There’s lot of talk about the demographic timebomb — with increases in life expectancy, and the trend (in the West) for smaller family sizes.
Globally the percentage of the population that is 65 or older will double from 10% to 20% by 2050. In the UK, forecasts suggest there will be only 3.3 working age adults earning money to support the pensions and care of each elderly person.
This is better than in Japan, where there are only 2.1, but much less secure than the 11.3 in Bangladesh.
This demographic timebomb is not only an economic problem. Where are all the carers going to come from as these older people get sicker and frailer, and need support?
Etkind has projected how many people will need palliative care. He suggests that:
- 75% of people would benefit from palliative care
- Annual deaths in England and Wales are predicted to rise by over 25% by 2040.
- If current (increasing) trends around palliative care continue, an extra 42% of people will have palliative care. That’s an extra 162,000 people every year!
- The biggest increases are for people with dementia. 59,199 people died with dementia in 2014. By 2040, it is projected that 219,409 people will die with dementia. That’s each year!
Etkind’s paper is about palliative care — and all the specialist doctors and nurses needed for this. He says: “Current models of palliative care must adapt to these projected changes, and greater focus on non-specialist health professional education is needed.”
I’m even more concerned on the hands-on care that will be needed. People with dementia, especially, will need good quality hands-on care for many years.
But UK government policy is still fixated on ‘choice’. Even though the choices for someone with advanced dementia are actually really quite limited. Especially in todays climate of social service cuts, and with so many care homes closing.
At the recent annual review of government policy, Scott Sinclair, Head of Policy and Public Affairs at Marie Curie, said:
“We welcome the Government’s focus on end of life care… However, in the two years since the publication of the Independent Review on the Choice of Life, there has been a disappointing lack of progress on preparing for the increased demand in palliative and end of life care services that our ageing population will surely require. With the amount of nurses applying to work in the UK from the EU dwindling, and fewer Brits opting to undertake nursing training, the Government needs a sharp focus on preparing the NHS to tackle increasing demand for palliative care services in a world in which there are fewer resources and fewer people undertaking caring roles. We are deeply concerned that the Government and NHS England are not currently demonstrating when or even how they will tackle this problem. ”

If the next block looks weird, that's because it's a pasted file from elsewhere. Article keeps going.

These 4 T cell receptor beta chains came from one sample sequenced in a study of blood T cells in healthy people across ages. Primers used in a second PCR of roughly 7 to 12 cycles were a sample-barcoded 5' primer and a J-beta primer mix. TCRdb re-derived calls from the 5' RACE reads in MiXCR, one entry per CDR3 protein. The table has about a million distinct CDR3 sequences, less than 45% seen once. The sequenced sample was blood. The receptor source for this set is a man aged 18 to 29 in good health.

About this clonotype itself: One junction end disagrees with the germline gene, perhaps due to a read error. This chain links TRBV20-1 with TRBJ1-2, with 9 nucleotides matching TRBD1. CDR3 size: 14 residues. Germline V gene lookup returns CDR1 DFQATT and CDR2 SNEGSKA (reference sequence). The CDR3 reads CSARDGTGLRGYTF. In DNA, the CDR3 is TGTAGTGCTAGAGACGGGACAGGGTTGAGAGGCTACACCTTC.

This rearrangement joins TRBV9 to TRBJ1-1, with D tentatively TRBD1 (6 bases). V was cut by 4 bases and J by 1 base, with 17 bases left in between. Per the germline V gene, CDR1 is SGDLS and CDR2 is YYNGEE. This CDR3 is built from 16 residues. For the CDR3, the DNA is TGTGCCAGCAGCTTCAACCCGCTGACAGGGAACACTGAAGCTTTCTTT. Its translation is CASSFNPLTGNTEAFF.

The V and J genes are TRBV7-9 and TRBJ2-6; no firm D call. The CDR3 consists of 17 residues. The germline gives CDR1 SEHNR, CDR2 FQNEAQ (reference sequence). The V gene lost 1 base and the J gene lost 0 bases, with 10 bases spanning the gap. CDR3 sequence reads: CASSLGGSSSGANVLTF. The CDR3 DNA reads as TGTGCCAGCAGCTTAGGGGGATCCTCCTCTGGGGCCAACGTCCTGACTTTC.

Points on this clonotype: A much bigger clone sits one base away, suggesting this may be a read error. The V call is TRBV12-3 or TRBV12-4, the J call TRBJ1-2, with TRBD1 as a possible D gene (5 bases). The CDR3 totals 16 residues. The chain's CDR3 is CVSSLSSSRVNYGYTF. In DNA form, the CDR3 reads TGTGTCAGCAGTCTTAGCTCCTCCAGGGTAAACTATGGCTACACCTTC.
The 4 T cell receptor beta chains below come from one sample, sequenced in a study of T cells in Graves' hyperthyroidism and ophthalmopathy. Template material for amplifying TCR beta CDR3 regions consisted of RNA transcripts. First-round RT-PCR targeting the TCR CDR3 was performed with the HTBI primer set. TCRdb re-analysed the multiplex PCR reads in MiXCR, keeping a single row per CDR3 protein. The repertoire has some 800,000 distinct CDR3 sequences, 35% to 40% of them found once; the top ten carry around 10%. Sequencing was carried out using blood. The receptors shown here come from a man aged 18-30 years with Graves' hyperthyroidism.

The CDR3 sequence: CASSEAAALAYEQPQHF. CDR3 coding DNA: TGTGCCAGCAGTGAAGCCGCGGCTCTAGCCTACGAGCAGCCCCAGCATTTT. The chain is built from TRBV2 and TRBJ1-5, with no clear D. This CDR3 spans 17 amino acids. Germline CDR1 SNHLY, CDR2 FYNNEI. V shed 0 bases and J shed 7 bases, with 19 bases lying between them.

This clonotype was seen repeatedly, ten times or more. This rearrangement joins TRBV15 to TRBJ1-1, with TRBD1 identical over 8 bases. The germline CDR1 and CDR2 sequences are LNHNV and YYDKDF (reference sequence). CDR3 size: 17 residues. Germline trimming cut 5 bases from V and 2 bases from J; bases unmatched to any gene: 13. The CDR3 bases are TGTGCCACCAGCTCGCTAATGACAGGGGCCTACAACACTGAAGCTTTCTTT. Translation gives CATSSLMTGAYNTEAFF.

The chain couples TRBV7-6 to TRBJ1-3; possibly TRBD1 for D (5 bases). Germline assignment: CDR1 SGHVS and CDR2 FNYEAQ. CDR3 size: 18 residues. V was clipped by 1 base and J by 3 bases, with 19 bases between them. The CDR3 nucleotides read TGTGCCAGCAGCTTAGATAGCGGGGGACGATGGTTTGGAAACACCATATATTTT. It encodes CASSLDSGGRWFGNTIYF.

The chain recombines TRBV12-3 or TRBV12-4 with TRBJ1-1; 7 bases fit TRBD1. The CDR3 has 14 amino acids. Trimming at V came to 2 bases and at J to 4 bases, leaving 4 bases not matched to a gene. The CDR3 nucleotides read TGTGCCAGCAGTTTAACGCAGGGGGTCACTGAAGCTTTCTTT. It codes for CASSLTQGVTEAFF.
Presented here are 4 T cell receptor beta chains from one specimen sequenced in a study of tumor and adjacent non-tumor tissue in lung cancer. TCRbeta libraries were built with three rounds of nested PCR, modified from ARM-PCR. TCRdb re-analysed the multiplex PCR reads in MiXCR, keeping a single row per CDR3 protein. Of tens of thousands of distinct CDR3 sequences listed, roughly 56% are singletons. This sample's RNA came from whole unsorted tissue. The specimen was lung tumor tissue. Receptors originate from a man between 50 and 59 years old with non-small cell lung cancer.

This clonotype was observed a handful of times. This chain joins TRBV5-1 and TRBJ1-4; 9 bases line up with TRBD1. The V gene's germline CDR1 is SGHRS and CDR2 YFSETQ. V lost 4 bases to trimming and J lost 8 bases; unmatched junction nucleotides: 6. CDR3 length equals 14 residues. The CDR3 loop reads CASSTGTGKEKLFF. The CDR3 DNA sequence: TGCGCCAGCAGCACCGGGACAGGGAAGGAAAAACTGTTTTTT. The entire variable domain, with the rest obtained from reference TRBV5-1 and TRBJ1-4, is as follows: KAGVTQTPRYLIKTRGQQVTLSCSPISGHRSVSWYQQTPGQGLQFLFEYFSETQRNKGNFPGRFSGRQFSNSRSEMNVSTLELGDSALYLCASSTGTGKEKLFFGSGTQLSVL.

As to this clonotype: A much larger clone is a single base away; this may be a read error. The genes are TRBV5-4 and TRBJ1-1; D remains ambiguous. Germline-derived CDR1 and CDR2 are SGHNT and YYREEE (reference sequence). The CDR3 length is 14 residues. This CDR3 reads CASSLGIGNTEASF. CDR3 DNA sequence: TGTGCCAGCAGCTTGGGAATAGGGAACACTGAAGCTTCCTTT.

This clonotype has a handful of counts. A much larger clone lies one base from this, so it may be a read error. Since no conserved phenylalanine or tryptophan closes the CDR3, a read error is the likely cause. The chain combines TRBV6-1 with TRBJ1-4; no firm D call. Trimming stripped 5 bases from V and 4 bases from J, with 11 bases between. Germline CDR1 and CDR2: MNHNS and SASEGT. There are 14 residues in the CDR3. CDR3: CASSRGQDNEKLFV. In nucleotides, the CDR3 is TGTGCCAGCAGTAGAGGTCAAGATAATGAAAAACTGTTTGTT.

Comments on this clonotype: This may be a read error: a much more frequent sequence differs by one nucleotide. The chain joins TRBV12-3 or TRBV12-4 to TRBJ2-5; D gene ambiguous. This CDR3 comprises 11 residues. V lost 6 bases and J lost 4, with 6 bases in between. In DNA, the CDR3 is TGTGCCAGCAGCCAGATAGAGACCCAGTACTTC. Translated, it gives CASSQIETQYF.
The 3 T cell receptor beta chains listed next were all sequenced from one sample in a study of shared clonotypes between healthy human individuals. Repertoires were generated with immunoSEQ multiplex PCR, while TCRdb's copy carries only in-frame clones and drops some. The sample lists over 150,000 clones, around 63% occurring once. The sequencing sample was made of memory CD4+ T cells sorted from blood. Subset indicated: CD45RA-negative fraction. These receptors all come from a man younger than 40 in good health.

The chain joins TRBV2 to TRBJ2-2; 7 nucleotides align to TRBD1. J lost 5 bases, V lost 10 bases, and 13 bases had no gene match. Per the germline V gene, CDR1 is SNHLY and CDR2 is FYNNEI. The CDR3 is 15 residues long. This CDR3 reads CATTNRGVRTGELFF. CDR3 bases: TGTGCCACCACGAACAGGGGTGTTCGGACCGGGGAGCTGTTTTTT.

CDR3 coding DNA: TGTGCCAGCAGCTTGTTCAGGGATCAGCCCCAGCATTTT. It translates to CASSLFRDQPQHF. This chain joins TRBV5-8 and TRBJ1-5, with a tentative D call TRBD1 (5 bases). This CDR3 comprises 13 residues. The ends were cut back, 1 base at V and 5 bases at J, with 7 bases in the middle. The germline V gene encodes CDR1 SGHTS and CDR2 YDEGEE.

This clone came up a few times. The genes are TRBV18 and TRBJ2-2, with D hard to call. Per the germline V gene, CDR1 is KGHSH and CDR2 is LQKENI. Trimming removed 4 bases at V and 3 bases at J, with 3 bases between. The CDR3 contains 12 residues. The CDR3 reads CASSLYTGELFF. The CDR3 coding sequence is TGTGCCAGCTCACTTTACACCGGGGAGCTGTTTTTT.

I have heard it suggested that the demographic timebomb could also be a demographic opportunity. Since older people are more likely to volunteer, they could — or is it should? — volunteer to help as their relatives, friends, and relatives get older.
This burden is surely going to fall disproportionately on women.
And how will it work in deprived areas where healthy life expectancy is only 53? The middle-aged sick struggling to help even older, even sicker people?
Life and death as we grapple with the demographic timebomb is not an attractive picture, is it!
And its not only older people who are going to be affected. Younger people will be working. And some of them will inevitably be caring for their elders.